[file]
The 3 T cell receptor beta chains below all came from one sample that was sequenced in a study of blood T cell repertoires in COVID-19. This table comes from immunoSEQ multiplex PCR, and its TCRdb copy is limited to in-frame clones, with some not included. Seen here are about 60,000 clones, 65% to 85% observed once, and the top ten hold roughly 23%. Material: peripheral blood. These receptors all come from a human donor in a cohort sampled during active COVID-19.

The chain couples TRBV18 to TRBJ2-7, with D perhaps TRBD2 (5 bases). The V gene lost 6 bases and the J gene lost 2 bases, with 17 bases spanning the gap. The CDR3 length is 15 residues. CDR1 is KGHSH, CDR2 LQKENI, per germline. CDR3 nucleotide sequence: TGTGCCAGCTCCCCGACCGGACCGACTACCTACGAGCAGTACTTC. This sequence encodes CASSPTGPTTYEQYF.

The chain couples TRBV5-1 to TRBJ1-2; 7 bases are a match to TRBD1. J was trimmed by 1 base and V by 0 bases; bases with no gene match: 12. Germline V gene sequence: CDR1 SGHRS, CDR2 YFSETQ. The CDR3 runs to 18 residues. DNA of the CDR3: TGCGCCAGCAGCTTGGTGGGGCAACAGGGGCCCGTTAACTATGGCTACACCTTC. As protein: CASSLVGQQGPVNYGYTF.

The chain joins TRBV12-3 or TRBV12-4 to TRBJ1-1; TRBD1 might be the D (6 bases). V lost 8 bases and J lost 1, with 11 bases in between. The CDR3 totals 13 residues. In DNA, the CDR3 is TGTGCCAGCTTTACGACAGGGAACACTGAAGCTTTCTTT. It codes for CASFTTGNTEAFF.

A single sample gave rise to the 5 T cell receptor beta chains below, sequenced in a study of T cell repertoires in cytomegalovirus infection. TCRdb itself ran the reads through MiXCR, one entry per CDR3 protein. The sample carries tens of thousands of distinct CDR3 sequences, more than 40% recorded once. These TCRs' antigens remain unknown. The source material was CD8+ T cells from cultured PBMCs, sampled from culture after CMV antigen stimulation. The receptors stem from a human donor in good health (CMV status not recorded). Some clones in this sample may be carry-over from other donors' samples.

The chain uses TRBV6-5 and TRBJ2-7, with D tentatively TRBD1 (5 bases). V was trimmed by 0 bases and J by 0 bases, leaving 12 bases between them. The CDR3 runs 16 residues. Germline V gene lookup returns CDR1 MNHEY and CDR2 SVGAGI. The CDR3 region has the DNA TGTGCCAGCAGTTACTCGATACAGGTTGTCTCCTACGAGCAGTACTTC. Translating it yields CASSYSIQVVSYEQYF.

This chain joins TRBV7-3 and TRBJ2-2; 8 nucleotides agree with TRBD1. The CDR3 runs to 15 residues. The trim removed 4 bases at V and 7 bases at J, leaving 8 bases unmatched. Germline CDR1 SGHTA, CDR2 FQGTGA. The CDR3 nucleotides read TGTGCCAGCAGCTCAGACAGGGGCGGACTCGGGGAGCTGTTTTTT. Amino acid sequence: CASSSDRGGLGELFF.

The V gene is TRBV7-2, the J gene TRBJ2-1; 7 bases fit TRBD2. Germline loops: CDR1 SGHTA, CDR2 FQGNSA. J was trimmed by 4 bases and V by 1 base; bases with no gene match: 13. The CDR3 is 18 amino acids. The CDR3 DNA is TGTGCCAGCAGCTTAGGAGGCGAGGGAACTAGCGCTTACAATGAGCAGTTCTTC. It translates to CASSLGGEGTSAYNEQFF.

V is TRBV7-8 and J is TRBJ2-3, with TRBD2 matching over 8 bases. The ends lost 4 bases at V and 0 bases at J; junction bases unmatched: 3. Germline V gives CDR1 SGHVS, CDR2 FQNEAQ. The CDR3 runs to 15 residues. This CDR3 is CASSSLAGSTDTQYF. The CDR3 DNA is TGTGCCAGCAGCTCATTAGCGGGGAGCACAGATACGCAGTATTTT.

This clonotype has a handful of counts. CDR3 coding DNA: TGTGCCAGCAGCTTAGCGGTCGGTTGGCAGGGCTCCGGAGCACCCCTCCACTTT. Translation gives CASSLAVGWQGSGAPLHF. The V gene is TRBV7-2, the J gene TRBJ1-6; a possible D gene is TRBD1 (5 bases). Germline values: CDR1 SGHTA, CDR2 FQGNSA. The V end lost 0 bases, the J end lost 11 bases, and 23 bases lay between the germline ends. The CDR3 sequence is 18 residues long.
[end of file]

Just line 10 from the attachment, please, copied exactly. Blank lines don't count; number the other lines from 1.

This clonotype has a handful of counts. CDR3 coding DNA: TGTGCCAGCAGCTTAGCGGTCGGTTGGCAGGGCTCCGGAGCACCCCTCCACTTT. Translation gives CASSLAVGWQGSGAPLHF. The V gene is TRBV7-2, the J gene TRBJ1-6; a possible D gene is TRBD1 (5 bases). Germline values: CDR1 SGHTA, CDR2 FQGNSA. The V end lost 0 bases, the J end lost 11 bases, and 23 bases lay between the germline ends. The CDR3 sequence is 18 residues long.